getting a design wrong could be both dangerous and expensive.

“It’s the biggest thing when you are hanging a girder that has to take 175 tonnes – and the huge stresses that means - onto a structure. We are testing all the way through production.”

The general manager is particularly buoyant when we meet. LL is preparing to deliver one of the biggest EOT cranes ever assembled in the Middle East to Oman.

The 25m span crane features two girders and will be capable of 175 tonnes of main lift (30 tonnes of auxiliary), when it is installed in the manufacturing facility of Voltamp Transformer in Sohar, Oman.

For a company that has previously manufactured EOT cranes that can carry 40 tonnes, it’s massive leap. In the crane world, where size is everything, Goyal feels the crane is a landmark for both the company and the region.

“It shows what we can do here and in the region,” he says, and then smiles: “We’ve shown we scale up our production and have raised the bar for cranes in the Middle East.”

Up close and personal
On the day we meet, the two girders of the crane are undergoing final work at the purpose-built facility. A few days later they will be disassembled for delivery.

Despite the comfortable surroundings of the office, a window of opportunity is open and the urge to go and have a look at the twin beasts is difficult to resist.

PMV is guided down some stairs and towards the cavernous workshop. Even before entering, the sparking of arc light welding is heard but it is the two red sleeping monsters that dominate the space when in full view.

Up close you appreciate the immensity of the girders that will soon be suspended high over the facility in Sohar. Still awaiting their yellow paint finish, they resemble shafts from a superstructure of a sea-going vessels rather than landlock cranes.

Each girder is made of three steel sections which are held together by a dozens of bolts and By the time they are completed they would each have received 350 welds.

Goyal explains that it will take several weeks before the 3 tonne beast will be in position.

For now the girders sit in special assembly fixtures and jigs which Goyal says were specially designed to ensure straightness, quality, aesthetics and safety.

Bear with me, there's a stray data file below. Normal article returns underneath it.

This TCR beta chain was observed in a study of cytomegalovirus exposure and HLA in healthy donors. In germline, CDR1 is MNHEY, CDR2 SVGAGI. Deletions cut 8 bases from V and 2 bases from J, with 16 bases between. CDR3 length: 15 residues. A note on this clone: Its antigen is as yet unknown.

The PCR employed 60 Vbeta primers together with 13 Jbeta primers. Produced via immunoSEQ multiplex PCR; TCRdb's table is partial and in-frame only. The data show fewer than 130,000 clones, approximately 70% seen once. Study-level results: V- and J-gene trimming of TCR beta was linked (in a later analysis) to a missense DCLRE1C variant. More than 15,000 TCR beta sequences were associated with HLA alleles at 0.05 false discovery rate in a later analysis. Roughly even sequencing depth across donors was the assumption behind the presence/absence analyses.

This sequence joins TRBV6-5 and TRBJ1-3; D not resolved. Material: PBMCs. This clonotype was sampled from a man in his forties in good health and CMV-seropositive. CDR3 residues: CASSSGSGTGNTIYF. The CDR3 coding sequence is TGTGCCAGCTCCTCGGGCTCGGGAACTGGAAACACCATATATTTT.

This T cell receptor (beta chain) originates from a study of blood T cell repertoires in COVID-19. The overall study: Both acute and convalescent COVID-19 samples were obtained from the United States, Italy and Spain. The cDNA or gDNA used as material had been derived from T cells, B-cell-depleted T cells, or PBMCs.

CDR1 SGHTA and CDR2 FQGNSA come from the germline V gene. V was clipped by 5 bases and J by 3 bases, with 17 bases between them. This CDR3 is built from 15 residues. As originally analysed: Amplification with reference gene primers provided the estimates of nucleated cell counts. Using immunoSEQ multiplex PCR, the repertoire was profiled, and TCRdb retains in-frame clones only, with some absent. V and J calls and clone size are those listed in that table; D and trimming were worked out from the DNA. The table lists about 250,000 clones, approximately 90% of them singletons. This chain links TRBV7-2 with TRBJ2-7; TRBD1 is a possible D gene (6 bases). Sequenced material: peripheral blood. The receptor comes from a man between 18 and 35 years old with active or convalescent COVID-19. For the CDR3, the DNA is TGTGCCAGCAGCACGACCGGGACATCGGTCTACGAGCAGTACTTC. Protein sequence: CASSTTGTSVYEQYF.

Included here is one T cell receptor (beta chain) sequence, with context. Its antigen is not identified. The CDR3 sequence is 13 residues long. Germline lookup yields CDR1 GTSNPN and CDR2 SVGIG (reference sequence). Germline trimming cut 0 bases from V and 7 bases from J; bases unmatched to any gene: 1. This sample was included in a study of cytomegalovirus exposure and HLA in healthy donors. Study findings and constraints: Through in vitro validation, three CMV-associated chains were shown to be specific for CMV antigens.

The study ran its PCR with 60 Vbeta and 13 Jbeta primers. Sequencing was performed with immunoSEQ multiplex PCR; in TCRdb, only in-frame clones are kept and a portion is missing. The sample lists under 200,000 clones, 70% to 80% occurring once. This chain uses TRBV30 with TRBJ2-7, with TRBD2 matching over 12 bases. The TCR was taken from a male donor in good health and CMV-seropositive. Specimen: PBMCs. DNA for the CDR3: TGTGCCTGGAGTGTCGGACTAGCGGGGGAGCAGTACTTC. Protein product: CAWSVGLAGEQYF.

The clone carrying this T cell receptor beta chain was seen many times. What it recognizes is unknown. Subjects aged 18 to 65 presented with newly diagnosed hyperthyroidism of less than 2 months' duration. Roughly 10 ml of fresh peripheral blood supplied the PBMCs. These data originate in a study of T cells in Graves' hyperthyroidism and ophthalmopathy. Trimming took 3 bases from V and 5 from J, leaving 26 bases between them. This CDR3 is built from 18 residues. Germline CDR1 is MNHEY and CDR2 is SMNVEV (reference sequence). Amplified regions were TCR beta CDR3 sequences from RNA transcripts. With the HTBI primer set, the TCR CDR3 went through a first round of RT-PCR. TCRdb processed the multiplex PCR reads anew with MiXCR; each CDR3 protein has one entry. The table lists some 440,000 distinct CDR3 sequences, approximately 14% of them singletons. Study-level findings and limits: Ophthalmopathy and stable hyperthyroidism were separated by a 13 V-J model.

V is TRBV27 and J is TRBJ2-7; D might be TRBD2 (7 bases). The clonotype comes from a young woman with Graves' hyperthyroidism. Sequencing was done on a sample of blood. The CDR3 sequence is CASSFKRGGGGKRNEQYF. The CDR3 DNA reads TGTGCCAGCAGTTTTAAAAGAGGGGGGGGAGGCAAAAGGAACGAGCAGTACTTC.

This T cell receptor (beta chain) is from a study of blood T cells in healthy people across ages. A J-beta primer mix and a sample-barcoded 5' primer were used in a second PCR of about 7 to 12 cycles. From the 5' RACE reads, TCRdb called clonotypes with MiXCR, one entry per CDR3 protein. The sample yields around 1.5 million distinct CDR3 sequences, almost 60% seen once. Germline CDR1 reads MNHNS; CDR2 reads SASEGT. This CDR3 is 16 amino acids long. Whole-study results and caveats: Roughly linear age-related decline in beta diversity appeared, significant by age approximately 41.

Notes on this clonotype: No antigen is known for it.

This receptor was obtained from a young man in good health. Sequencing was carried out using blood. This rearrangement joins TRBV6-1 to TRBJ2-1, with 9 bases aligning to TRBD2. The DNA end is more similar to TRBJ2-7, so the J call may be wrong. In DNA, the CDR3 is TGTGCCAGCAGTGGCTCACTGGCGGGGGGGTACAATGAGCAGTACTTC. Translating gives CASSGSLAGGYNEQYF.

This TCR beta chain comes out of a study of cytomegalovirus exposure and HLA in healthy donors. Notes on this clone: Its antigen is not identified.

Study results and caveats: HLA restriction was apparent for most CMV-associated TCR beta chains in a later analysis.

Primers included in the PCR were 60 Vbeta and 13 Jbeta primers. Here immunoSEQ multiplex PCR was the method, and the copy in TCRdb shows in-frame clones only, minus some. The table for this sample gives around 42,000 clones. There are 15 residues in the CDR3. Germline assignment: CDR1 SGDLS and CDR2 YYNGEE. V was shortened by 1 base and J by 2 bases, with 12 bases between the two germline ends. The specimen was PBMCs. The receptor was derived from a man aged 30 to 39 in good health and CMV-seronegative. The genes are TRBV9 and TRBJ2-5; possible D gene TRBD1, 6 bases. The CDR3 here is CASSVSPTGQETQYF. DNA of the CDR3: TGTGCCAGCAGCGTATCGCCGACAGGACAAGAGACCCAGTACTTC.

“As per the design, each plateis 2.5m high with stiffeners and was to be assembled (in the form of a girder) which was a difficult job as they become such a big structure when joined to reach the 25m span. While raising the plates for assembly, a slight slip of the sheet could have caused a major casualty.”

Overhead crane girders are manufactured upside down and have to be turned over during assembly. Goyal says the giants wil need a special set-up to take care of the jerks when the huge beams are turned over by the factory’s own overhead cranes for their final paint job.

“Due care had to be taken to have no jerk as it could get transferred to the structure of the factory which could have provedfatal for both the factory, as well as the equipment.”

Beyond the girders is a vast area containing robotic spraying bays and smaller workshops and stations. A high level of automation is used to ensure that a otherwise labour intensive operation is well managed and the margin of error that comes with building such large structure is narrowed.

As such the tanks and generator plants that are on the outside ensure water and power can be provided, however fickle the local electricity grid. “We are not making commodities like pieces of equipment. We need to be as efficient as possible.”

As if to emphasise the point, he stresses the amount of testing that will be required before the girders are dismantled and prepared for transporation to Oman. “We’ll make dozens of checks, there are so many parts to test.”

The second five years
Looking back on what has been a successful first five years, Goyal is now turning his attention to a period where the company can start taking market share from the better known names of Damag and Konecranes in the region. Especially in sectors the company where the company has a proven track record.

Lootah’s strong industrial links has opened doors for in the steel and cement sectors, supplying companies like Emirates Steel, Prompt Steel and Gulf Steel in the UAE. Now it is stretching out to maritime projects with MIS Arabia in Saudi and the energy sector with Voltamp in Oman and Dragon Oil in Turkmenistan.

“We’re doing a lot of channel marketing,” he says. “Our associates are active in Qatar, Saudi and Oman. I ask them to do a lot thinking of the kinds of jobs that will suit us.”

Now the Sohar crane is to be placed on high, the next trick will be to maintain the company’s lofty ambitions.